U.S. sales are “highly sensitive to changes in mortgage rates” says NAR Economist Yun. March inventory rose a meager 1% and prices were down 0.9%.
WASHINGTON – U.S. existing-home sales edged lower in March, according to the National Association of Realtors® (NAR). Month-over-month sales declined in three out of four major U.S. regions included in the report and remained steady in the Northeast.
All regions posted year-over-year decreases.
Total existing-home sales – completed transactions that include single-family homes, townhomes, condominiums and co-ops – fell 2.4% from February to a seasonally adjusted annual rate of 4.44 million in March. Year-over-year, sales fell 22.0% (down from 5.69 million in March 2022).
“Home sales are trying to recover and are highly sensitive to changes in mortgage rates,” says NAR Chief Economist Lawrence Yun. “Yet, at the same time, multiple offers on starter homes are quite common, implying more supply is needed to fully satisfy demand. It’s a unique housing market.”
Total housing inventory at the end of March was 980,000 units, up 1.0% from February and 5.4% from one year ago (930,000). Unsold inventory is at a 2.6-month supply at the current sales pace, unchanged from February and up slightly year-to-year (2.0 months in March 2022).
“Home prices continue to rise in regions where jobs are being added and housing is relatively affordable,” Yun says. “However, the more expensive areas of the country are adjusting to lower prices.”
Other report findings
- The median existing-home price for all housing types in March was $375,700, a decline of 0.9% from March 2022 ($379,300). Prices climbed slightly in three regions but dropped in the West.
- Properties typically remained on the market for 29 days in March, down from 34 days in February but up from 17 days in March 2022. Almost two out of three homes listed for sale (65%) in March were on the market for less than a month.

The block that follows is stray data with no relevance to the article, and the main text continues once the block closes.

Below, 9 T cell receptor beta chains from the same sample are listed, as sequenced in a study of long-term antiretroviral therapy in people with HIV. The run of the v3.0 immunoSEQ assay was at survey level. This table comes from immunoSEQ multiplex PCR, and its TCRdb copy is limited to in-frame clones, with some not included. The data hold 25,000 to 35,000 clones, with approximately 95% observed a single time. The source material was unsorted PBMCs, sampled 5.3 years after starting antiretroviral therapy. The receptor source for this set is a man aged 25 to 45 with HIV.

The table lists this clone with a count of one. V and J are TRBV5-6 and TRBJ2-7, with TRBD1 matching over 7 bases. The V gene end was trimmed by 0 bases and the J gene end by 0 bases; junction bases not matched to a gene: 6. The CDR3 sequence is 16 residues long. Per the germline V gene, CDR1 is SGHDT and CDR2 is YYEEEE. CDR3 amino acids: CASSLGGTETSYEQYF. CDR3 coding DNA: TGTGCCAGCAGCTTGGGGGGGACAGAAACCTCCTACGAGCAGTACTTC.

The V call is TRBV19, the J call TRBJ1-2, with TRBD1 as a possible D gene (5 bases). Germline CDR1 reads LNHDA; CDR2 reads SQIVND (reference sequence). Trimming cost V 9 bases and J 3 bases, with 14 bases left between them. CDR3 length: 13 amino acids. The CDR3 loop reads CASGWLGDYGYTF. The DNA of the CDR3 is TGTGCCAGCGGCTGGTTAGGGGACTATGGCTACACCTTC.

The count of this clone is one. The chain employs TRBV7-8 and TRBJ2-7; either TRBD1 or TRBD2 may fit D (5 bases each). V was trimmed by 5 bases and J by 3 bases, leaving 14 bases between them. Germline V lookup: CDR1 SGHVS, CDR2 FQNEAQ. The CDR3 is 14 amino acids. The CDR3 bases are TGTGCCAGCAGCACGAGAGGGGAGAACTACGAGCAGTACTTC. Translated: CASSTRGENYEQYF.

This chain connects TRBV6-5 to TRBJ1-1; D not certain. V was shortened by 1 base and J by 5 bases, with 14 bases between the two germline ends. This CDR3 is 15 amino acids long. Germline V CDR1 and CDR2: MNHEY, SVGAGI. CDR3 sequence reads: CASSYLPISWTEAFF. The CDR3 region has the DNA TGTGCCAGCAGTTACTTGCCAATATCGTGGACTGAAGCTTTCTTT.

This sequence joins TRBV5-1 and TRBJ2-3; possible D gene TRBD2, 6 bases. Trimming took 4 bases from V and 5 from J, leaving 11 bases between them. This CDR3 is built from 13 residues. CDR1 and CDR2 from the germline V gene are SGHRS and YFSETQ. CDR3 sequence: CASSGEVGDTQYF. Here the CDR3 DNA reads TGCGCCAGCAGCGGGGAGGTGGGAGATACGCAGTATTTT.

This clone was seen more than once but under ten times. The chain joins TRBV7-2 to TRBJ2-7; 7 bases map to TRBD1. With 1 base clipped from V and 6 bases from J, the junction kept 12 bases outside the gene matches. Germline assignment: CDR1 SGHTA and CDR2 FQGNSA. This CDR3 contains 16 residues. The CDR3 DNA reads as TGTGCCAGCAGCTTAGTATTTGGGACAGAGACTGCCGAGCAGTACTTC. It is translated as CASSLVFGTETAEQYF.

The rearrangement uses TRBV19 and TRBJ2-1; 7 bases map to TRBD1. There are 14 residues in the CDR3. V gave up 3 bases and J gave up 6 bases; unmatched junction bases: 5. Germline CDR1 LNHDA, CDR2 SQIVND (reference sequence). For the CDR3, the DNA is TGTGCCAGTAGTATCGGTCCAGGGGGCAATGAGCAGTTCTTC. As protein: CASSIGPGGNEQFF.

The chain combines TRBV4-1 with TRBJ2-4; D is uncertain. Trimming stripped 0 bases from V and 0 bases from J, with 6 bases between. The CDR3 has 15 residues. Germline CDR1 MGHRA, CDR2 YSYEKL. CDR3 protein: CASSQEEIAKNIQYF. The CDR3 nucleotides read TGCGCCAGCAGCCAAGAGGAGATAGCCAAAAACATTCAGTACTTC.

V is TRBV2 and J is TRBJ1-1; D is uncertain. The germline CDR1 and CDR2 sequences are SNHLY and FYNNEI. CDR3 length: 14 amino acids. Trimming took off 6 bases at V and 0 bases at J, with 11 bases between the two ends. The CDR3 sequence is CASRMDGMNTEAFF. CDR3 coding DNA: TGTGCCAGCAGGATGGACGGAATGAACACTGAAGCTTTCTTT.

- At 28%, the percentage of March first-time buyers remained fairly steady, up from 27% in February and down from 30% in March 2022.
- All-cash sales accounted for 27% of March transactions, down from 28% in February and March 2022.
- Individual investors or second-home buyers, who make up many cash sales, purchased 17% of homes in March, down from 18% in February and the previous year.
- Distressed sales – foreclosures and short sales – represented 1% of sales in March, nearly identical to last month and one year ago.
According to Freddie Mac, the 30-year fixed-rate mortgage averaged 6.27% as of April 13. That’s down from 6.28% from the previous week but up from 5% one year ago.
“With overall consumer price inflation calming and rents expected to decelerate from robust apartment construction, the Federal Reserve’s monetary policy will surely shift from tightening to neutral to possibly loosening over the next 12 months,” Yun predicts. “Therefore, home sales will steadily rebound despite several months of fluctuations.”
Single-family and condo/co-op sales: Single-family home sales faded to a seasonally adjusted annual rate of 3.99 million in March, down 2.7% from 4.10 million in February and 21.1% from one year ago. The median existing single-family home price was $380,000 in March, down 1.4% year-to-year.
Existing condominium and co-op sales were recorded at a seasonally adjusted annual rate of 450,000 units in March. That number is identical to February and down 28.6% year-to-year. The median existing condo price was $337,300 in March, an annual increase of 2.1%.
March regional breakdown: Existing-home sales in the Northeast were unchanged from February at an annual rate of 520,000 in March, but they’re down 21.2% from March 2022. The median price in the Northeast was $395,400, up 1.0% year-to-year.
In the Midwest, existing-home sales fell 5.5% month-to-month (annual rate of 1.03 million), and 17.6% year-to-year. The median price in the Midwest was $273,400, up 1.7% compared to March 2022.
Existing-home sales in the South fell 1.0% in March from February to an annual rate of 2.07 million, and 20.4% decrease year-to-year. The median price in the South was $347,600, an increase of 0.3% from one year ago.
In the West, existing-home sales declined 3.5% from the previous month to an annual rate of 820,000, down 30.5% from the prior year. The median price in the West was $565,400, down 7.5% from March 2022.
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